Learn how to use DNA testing to reconstruct your family history.
Technology has come a long way in past years, and DNA testing genealogy is no exception. While many individuals think of solving crimes using DNA, an equally important use is establishing genealogy. When family members have been displaced or origins of family history are unknown, DNA testing can help put the pieces of family heritage together. Additionally, DNA testing is often used to establish paternity in child custody court cases.
DNA, which stands for deoxyribonucleic acid, is a small molecule that packs tightly into small spaces and determines an individual's hair and eye color, height, bone structure and other physical characteristics. A complete sample of DNA is contained within one human cell. DNA is made up of four building blocks, or nitrogen bases, which scientists refer to as A (adenine), T (thymine), G (guanine) and C (cytosine). There are endless combinations of these letters, producing DNA that is only similar along biological family lineage.
According to the Human Genome Project, there is only a 0.1 percent difference in DNA structure from person to person. DNA can be collected from blood, hair, bone and other body tissues and used to create a DNA profile of an individual. This profile is created by scientifically-designed probes that bind to similar markers in a DNA sample, which creates a distinctive pattern for each individual. These profiles are compared to one another to determine genealogic relationships, among other things.
There are two main types of DNA testing. RFLP tests require a large, undegraded sample of DNA. PCR-based tests can be performed with a smaller DNA sample with partial degradation. RFLP testing is more reliable and is typically what is used in genealogy and paternity tests because the sample can be controlled. PCR-based testing is most frequently used in crime investigation because it is more sensitive and has faster results.
The most common usage of DNA testing for genealogical purposes is establishing paternity. In legal battles regarding children where the parents are not married, the male is typically required by the court to take a paternity test using DNA to be scientifically determined as the father of the child. Establishing paternity can help the mother collect child support or allow the father to have partial custody or visitation rights with his biological child.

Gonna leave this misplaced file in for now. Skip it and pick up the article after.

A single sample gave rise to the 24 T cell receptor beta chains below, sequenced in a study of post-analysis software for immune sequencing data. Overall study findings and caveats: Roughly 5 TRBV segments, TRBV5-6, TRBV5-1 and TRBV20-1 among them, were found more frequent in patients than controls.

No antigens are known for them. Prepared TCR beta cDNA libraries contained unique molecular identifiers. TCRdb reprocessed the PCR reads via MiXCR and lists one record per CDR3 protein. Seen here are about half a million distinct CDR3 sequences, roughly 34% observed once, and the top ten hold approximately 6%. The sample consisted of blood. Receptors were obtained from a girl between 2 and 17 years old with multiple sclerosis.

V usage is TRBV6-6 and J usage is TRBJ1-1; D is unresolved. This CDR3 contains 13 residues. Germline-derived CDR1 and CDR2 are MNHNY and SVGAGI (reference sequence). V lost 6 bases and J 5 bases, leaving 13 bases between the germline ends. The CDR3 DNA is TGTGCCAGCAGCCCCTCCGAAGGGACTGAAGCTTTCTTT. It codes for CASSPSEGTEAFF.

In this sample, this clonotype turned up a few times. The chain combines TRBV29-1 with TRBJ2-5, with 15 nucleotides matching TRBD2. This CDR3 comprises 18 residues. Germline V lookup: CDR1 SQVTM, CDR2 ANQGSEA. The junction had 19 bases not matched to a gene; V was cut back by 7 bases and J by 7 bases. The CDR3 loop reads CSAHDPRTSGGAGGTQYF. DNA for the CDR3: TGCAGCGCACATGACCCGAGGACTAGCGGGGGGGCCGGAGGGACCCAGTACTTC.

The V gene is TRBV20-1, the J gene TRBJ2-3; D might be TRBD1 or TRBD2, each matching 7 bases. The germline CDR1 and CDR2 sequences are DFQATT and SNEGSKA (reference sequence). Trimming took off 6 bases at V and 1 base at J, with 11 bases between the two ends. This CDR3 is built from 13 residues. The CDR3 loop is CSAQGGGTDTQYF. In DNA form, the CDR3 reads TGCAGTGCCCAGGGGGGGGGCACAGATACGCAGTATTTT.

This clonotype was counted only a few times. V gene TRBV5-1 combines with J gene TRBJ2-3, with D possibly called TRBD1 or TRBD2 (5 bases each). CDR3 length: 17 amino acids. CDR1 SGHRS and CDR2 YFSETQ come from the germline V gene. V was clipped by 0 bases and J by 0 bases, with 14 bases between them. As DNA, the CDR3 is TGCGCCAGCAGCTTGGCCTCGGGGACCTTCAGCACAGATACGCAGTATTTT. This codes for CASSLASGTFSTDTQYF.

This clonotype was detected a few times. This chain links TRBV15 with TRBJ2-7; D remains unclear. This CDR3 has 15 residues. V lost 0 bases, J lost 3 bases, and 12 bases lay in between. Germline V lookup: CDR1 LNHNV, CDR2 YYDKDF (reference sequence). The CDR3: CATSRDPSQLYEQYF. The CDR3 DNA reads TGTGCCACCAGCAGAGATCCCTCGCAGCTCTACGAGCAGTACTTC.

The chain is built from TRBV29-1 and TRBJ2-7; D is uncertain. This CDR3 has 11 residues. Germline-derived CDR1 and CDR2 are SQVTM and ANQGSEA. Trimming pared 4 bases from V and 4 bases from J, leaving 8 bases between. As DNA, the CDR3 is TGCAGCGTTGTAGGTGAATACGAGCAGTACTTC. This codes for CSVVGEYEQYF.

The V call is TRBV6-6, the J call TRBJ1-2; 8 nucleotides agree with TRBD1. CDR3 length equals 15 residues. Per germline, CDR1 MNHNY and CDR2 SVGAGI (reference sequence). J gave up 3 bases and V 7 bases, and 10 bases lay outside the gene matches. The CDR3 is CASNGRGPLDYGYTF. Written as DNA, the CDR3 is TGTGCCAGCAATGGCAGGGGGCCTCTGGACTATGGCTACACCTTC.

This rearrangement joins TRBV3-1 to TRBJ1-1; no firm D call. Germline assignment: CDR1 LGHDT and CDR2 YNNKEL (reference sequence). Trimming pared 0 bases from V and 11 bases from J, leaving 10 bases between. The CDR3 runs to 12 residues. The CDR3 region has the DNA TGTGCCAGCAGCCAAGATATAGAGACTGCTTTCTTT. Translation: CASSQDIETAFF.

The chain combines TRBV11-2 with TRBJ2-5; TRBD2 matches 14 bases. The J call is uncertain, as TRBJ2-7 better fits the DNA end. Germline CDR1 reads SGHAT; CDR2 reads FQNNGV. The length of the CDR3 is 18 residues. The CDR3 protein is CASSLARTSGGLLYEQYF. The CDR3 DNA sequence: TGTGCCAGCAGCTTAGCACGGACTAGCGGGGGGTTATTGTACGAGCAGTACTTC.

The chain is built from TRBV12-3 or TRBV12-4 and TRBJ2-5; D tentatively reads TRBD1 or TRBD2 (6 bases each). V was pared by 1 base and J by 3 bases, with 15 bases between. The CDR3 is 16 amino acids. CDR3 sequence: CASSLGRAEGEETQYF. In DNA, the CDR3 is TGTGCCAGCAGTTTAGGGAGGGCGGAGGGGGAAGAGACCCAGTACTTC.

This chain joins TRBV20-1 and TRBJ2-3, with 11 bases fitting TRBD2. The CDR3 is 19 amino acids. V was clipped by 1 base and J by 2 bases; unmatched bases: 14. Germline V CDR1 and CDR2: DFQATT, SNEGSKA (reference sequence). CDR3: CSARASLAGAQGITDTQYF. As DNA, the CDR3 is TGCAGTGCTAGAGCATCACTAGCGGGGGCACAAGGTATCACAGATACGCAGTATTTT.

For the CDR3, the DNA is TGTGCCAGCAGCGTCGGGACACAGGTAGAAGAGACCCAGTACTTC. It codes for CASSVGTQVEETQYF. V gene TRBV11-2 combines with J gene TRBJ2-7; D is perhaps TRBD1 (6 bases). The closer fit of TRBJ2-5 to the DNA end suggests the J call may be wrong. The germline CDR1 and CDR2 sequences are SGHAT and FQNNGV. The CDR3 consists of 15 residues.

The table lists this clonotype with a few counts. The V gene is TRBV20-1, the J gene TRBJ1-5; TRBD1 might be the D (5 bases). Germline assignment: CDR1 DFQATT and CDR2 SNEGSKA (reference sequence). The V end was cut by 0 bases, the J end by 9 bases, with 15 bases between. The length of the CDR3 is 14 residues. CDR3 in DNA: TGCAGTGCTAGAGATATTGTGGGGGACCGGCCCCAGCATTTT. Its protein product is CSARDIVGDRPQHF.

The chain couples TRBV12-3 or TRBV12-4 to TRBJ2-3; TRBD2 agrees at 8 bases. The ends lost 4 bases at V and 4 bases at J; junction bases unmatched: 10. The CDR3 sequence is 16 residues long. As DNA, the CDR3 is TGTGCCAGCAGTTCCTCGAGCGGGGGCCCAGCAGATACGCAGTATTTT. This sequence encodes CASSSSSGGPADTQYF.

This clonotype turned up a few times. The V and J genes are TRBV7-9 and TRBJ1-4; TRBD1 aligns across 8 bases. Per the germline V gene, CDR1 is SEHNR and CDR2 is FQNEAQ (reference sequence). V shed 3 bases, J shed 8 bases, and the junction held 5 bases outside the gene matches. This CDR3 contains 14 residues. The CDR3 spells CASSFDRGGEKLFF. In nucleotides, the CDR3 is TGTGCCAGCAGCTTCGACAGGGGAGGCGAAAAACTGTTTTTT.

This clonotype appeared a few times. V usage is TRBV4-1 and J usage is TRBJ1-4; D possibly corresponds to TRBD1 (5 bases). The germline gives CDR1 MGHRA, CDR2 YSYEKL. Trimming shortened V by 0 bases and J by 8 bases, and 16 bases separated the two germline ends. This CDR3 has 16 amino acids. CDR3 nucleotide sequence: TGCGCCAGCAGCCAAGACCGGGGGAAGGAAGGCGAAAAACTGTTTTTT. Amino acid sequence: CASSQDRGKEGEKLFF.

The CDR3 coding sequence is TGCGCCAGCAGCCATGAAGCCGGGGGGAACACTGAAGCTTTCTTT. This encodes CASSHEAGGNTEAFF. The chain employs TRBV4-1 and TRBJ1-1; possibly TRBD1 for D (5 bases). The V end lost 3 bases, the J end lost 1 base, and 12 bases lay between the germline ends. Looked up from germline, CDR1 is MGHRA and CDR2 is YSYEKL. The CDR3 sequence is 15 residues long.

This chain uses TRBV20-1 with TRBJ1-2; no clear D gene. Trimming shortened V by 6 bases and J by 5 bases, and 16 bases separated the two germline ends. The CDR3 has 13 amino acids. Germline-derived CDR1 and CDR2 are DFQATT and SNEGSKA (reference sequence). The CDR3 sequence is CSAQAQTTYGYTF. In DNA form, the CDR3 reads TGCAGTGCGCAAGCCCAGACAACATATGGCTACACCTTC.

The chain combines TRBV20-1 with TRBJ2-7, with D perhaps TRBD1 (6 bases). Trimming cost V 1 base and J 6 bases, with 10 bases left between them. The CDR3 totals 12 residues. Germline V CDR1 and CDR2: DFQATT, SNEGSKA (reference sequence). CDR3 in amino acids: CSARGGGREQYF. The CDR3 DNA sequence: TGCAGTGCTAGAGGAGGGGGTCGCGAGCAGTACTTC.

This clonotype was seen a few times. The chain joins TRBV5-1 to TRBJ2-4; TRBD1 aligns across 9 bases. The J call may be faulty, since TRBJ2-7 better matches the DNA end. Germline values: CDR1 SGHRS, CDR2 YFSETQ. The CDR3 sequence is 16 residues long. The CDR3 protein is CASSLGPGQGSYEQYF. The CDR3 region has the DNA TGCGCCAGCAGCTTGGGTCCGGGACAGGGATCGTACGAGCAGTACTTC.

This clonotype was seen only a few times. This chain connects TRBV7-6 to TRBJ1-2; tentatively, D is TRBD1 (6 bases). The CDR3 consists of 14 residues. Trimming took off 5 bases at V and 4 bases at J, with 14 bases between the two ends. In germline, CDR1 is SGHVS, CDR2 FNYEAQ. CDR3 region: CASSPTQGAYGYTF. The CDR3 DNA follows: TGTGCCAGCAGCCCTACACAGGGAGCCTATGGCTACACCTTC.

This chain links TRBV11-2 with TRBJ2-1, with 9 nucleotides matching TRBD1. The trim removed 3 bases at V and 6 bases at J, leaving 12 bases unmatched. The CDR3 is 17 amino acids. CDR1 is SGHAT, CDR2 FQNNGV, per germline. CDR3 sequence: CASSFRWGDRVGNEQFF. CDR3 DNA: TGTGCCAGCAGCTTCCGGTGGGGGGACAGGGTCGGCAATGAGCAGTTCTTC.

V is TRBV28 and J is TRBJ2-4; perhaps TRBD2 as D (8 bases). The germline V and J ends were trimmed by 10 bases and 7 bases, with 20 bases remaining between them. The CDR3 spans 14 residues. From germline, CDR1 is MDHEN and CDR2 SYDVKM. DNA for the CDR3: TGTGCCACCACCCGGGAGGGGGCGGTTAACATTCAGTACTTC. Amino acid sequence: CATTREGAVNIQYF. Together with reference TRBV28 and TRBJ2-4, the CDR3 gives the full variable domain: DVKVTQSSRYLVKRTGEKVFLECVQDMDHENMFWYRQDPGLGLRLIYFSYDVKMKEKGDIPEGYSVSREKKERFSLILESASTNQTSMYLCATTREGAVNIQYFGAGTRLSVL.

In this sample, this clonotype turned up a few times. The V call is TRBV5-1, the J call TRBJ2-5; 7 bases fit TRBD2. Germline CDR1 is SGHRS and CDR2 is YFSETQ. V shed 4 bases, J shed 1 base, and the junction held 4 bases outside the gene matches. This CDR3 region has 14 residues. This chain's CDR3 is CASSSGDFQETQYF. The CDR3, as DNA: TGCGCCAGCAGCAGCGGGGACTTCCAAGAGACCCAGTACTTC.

A famous paternity case in recent years centered on the "Godfather of Soul" James Brown. Following his death in 2006, several women claimed that he was the father of their children. Additionally, James Brown mentioned six children in his will, but failed to mention the six-year-old son of his partner Tomi Rae Hynie, thus resulting in several paternity tests for confirmations. DNA testing later confirmed that the boy was his, among other children.
The origins of another famous paternity test date back to the third president of the United States, Thomas Jefferson. In September of 1802, a journalist claimed that Jefferson had a relationship with one of his slaves, Sally Hemings. Two of Hemings' children claimed through generations of their descendants that Jefferson was their father. Finally, in 1998, DNA testing of both families indicated that Hemings' youngest son, Eston, was connected to the Jefferson lineage, with the most probable conclusion being that Thomas Jefferson was his father.
Individuals interested in their family heritage and ancestry can participate in DNA testing to establish family origin. For individuals separated from biological family members through adoption or harsher circumstances, DNA testing could serve to reunite them with long-lost family members.
One interesting use of DNA is helping survivors of the Holocaust. The DNA Shoah Project is dedicated to reuniting relatives who were separated during the war and identifying the remains of those killed.
Depending on the location of the DNA testing lab and the type of test performed, establishing paternity can cost anywhere from $400 to $2,000. The test results are typically available within five business days. Individuals interested in learning about their family ancestry should consider participating in The Genographic Project sponsored by National Geographic. The cost is $99.95 (as of 2009) and the results provide the participant's maternal or paternal ancestry.
The American Pregnancy Association recommends that individuals seek a DNA testing lab that is accredited by the AABB (formerly known as the American Association of Blood Banks), such as the DNA Diagnostics Center or the American Red Cross.